The Cherry Orchard

Theatre, Drama
  • 4 out of 5 stars
  • 2 out of 5 stars
(2user reviews)
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 (© Stephen Cummiskey)
© Stephen Cummiskey

Natalie Klamar (Varya)

 (© Stephen Cummiskey)
© Stephen Cummiskey

Paul Hilton (Peter Trofimov)

 (© Stephen Cummiskey)
© Stephen Cummiskey

Catrin Stewart (Anya)

 (© Stephen Cummiskey)
© Stephen Cummiskey

Kate Duchêne (Lyubov Ranevskaya) and Dominic Rowan (Alexander Lopakhin)

The biggest thing to hit Germany since David Hasselhoff, the great auteur director Katie Mitchell has been sequestered in Europe of late, crafting a series of ever more avant-garde works for her rabidly appreciative continental fanbase.

‘The Cherry Orchard’ marks a return to London – she’s directing three plays here before Christmas – a return to Chekhov – whose other major works she directed over a decade ago – and a return to collaboration with ‘Curious Incident…’ playwright Simon Stephens, who adapted the script.

It’s also been billed as a return to the naturalism of her early days after a decade drifting leftfield. And by Mitchell’s standards it is, though I can imagine Chekhov purists might be fairly horrified. In fact much as I loved the show, I was fairly horrified, because Mitchell has actually styled ‘The Cherry Orchard’ like a gothic horror.

Here, Chekhov’s skint aristocratic protagonists don’t lose their ancestral estate and fall apart with the usual bittersweet wistfulness: they disintegrate, sickeningly. There’s a real sense that profligate matriarch Lyubov Ranevskaya (Kate Duchêne) is losing her mind in a modern-ish dress production that’s defined by claustrophobically dim lighting and, frankly, terrifying sound design from Gareth Fry and Paul Clark, an ever-present series of industrial hums and roars and disembodied music floating in from distant rooms.

I couldn’t help but think of Charlotte Perkins Gilman’s ‘The Yellow Wallpaper’ – partly because of the peeling old wallpaper of Vicki Mortimer’s set, mostly because Mitchell and Stephens have refocussed Chekhov’s play into a potent study in feminine – rather than societal –collapse. With a large cast to be accommodated in under two hours, it’s not an especially actorly production, but there are stand-out turns from Duchêne as brittle Lyubov and Natalie Klamar as estate steward Varya, whose expected marriage to Dominic Rowan’s nouveau riche, Nick Clegg-ish Alexander slides painfully out of view as the play wears on.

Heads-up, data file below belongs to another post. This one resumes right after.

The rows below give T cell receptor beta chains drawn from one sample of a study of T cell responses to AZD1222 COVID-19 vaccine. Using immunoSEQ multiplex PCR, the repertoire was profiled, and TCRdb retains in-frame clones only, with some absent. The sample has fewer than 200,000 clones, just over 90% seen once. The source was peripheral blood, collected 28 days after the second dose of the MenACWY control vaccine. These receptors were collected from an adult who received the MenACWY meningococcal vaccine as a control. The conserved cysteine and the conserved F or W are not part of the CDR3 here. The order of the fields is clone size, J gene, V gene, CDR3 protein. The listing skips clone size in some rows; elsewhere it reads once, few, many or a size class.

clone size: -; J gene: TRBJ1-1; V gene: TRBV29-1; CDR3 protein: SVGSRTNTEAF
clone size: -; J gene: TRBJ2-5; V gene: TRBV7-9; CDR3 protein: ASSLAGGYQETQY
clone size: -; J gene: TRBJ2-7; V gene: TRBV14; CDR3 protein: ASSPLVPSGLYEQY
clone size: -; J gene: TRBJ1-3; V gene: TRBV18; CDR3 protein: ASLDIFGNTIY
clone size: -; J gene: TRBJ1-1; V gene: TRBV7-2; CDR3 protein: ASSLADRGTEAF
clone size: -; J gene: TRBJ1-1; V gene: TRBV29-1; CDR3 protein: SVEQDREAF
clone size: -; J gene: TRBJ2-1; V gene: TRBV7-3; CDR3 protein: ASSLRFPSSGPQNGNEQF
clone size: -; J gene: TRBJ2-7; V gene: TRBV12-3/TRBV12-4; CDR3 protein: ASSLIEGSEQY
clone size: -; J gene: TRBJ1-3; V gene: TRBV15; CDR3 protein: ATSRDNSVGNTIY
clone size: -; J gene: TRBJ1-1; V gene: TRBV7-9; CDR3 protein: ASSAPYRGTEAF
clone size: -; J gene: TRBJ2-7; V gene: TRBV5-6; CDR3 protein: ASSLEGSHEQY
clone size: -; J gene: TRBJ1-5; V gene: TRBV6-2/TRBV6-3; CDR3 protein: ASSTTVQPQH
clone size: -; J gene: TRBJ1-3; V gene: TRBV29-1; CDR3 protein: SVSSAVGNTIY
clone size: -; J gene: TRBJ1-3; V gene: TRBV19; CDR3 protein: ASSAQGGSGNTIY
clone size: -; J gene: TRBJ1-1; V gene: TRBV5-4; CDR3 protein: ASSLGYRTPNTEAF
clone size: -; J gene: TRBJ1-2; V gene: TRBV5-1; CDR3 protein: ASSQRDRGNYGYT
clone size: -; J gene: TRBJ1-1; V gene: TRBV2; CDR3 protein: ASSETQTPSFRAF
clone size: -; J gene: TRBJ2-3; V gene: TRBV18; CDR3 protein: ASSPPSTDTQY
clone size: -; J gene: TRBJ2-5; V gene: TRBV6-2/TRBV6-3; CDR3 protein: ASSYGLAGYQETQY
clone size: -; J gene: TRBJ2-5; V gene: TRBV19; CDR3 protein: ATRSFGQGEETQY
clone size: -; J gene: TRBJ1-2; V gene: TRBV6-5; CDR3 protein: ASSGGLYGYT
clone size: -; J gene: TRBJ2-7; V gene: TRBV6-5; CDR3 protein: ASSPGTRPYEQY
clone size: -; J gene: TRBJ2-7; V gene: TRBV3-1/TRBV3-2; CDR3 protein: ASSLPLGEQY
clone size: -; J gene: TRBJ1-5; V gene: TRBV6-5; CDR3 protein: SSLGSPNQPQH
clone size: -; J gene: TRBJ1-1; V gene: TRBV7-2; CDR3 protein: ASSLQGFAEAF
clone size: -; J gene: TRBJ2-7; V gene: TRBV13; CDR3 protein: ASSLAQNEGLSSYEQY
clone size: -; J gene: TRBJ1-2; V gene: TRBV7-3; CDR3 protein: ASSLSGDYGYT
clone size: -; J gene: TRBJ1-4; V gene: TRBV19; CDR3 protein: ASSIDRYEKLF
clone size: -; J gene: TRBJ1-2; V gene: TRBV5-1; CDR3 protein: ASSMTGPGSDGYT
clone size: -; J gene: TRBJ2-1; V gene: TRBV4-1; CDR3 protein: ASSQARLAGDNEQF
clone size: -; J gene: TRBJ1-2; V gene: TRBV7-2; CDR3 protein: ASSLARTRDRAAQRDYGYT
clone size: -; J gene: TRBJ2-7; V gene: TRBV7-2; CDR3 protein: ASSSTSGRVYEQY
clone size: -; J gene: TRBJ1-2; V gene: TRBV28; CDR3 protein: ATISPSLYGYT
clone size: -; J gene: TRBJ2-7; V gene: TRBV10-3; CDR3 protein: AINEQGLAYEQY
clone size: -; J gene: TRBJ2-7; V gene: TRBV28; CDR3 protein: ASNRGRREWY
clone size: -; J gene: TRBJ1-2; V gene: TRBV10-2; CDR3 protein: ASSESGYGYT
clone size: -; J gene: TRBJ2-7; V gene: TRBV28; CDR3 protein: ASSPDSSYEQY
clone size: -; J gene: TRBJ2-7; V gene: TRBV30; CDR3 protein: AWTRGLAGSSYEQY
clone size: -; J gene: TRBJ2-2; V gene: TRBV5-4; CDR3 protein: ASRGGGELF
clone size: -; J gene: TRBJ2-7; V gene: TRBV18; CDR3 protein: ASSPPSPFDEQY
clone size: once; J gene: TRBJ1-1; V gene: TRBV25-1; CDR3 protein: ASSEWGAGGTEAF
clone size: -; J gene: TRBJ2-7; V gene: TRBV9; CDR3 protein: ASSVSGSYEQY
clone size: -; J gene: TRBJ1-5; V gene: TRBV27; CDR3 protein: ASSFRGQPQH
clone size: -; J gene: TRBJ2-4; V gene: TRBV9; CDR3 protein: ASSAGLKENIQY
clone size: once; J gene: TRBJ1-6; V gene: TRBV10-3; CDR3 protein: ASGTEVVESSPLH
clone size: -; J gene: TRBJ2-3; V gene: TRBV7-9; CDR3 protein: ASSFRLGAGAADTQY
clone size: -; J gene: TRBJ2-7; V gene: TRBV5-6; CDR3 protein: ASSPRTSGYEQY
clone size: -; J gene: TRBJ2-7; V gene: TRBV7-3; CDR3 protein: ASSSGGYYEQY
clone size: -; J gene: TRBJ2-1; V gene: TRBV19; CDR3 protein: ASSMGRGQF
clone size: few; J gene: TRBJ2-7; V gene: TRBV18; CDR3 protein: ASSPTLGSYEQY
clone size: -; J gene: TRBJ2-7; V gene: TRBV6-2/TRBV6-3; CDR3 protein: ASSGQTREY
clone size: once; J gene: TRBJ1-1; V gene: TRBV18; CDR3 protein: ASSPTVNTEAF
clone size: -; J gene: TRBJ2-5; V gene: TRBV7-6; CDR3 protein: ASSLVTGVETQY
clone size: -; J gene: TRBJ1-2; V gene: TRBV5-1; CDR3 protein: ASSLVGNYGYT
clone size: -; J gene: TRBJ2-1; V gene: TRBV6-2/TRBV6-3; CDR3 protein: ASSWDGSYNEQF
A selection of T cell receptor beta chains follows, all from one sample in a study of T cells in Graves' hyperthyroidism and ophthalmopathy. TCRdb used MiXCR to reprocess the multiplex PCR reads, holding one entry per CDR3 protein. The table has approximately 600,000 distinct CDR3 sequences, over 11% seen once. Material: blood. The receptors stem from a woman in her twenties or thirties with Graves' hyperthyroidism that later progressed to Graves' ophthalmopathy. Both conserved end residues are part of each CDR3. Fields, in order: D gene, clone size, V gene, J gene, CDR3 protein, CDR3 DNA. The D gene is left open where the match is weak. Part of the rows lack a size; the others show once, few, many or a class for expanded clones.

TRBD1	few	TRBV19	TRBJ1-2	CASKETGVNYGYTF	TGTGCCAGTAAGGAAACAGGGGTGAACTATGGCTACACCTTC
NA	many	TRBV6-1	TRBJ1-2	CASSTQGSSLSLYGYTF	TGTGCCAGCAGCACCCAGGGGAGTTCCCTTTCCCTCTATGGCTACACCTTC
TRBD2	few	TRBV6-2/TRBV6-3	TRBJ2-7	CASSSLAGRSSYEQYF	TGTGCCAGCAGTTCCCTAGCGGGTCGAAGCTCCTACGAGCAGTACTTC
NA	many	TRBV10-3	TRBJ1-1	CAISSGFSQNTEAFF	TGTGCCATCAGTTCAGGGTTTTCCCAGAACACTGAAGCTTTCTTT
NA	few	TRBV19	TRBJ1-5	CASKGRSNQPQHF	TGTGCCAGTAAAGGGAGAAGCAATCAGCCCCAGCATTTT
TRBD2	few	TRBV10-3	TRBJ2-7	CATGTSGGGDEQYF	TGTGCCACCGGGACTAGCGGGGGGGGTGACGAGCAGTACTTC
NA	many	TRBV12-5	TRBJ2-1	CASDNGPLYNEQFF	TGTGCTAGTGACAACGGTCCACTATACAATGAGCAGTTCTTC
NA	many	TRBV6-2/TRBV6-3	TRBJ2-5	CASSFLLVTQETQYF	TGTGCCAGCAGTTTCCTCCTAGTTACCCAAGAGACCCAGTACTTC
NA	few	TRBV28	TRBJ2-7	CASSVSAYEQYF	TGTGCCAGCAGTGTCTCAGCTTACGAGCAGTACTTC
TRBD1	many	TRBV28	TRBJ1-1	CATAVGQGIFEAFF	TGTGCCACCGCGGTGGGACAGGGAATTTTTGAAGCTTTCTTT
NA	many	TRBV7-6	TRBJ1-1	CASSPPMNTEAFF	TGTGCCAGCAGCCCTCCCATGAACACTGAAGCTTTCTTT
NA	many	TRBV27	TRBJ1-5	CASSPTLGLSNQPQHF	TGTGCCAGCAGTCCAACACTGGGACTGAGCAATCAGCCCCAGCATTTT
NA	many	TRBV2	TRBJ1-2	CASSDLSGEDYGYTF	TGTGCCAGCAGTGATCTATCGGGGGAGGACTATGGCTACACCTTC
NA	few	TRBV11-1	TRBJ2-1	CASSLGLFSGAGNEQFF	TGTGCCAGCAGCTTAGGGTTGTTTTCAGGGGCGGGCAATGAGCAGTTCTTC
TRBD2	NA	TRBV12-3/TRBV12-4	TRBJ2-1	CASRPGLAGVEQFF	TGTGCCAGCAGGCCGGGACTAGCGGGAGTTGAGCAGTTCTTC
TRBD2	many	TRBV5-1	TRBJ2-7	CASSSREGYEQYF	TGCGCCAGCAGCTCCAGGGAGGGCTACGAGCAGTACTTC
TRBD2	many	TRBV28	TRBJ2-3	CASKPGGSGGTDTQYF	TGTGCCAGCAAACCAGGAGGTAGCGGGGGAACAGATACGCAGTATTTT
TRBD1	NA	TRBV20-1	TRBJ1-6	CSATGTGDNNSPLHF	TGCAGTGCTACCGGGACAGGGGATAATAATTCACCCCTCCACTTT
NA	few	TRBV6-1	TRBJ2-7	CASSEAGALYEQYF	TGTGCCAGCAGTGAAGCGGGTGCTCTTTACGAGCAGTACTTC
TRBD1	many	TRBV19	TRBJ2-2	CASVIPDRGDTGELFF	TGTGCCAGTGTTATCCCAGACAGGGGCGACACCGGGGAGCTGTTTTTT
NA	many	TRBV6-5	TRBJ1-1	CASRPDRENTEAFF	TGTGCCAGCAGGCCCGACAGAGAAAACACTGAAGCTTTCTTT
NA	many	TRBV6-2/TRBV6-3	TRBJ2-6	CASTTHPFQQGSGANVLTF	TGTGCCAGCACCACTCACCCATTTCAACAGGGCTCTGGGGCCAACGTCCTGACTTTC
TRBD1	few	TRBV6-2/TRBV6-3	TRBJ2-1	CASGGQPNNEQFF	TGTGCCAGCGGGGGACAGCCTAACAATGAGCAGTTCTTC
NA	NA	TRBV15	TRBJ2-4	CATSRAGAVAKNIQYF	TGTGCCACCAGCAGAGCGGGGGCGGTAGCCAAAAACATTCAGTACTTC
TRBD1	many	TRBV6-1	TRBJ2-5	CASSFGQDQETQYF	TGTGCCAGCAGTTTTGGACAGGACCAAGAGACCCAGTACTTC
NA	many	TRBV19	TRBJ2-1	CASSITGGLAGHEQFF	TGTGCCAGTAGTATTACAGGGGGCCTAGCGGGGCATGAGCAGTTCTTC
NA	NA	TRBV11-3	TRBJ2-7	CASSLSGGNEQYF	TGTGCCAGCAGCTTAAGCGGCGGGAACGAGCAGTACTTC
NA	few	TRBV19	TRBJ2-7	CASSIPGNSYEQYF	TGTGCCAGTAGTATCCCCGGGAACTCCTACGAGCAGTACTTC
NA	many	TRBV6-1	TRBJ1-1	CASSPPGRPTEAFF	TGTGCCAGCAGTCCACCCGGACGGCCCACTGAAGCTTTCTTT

Stephens’s adaptation is terse, blunt, and comes across an awful lot more like a Simon Stephens play than the hit version of ‘A Doll’s House’ he did here a couple of years ago. But Chekhov would be tedious if it was just the same exquisite melancholy every time – Katie Mitchell’s haunted country house is worth the admission.

By: Andrzej Lukowski


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john S

michael e's review is spot on based upon the opening night preview performance. A few laughs towards the front of the audience but the rest of the audience struggled to hear many of the silence - and it is a small, nicely intimate theatre. I have not seen a "classic" version of the pay but am keen to do so. This gave the impression of trying to be more modern and different and that's what the subsequent reviews have said. Lack of love and comedy makes for a long two hours. Thankfully the bar was open for a while afterwards!

michael e

If you are thinking of going to the Young Vic's 'The Cherry Orchard' expect to view Chekhov's tragicomedy through a glass darkly. There isn't much that is not dreary or pedestrian. In the main the acting is wooden (Kate Duchene is seriously miscast - as if she stumbled on stage from a Woman's Institute meeting), the script views this classic through the wrong end of the telescope and fillets it of humour (one rare occasion arises from Leonid waxing lyrically over an old bookcase), characters crisscross the stage for no apparent reason, Sarah Malin as thr Governess gets her kit off for no apparent reason, significant chunks of the dialogue are inaudible and stage lighting generally crepuscular for reasons best known to Kate Mitchell.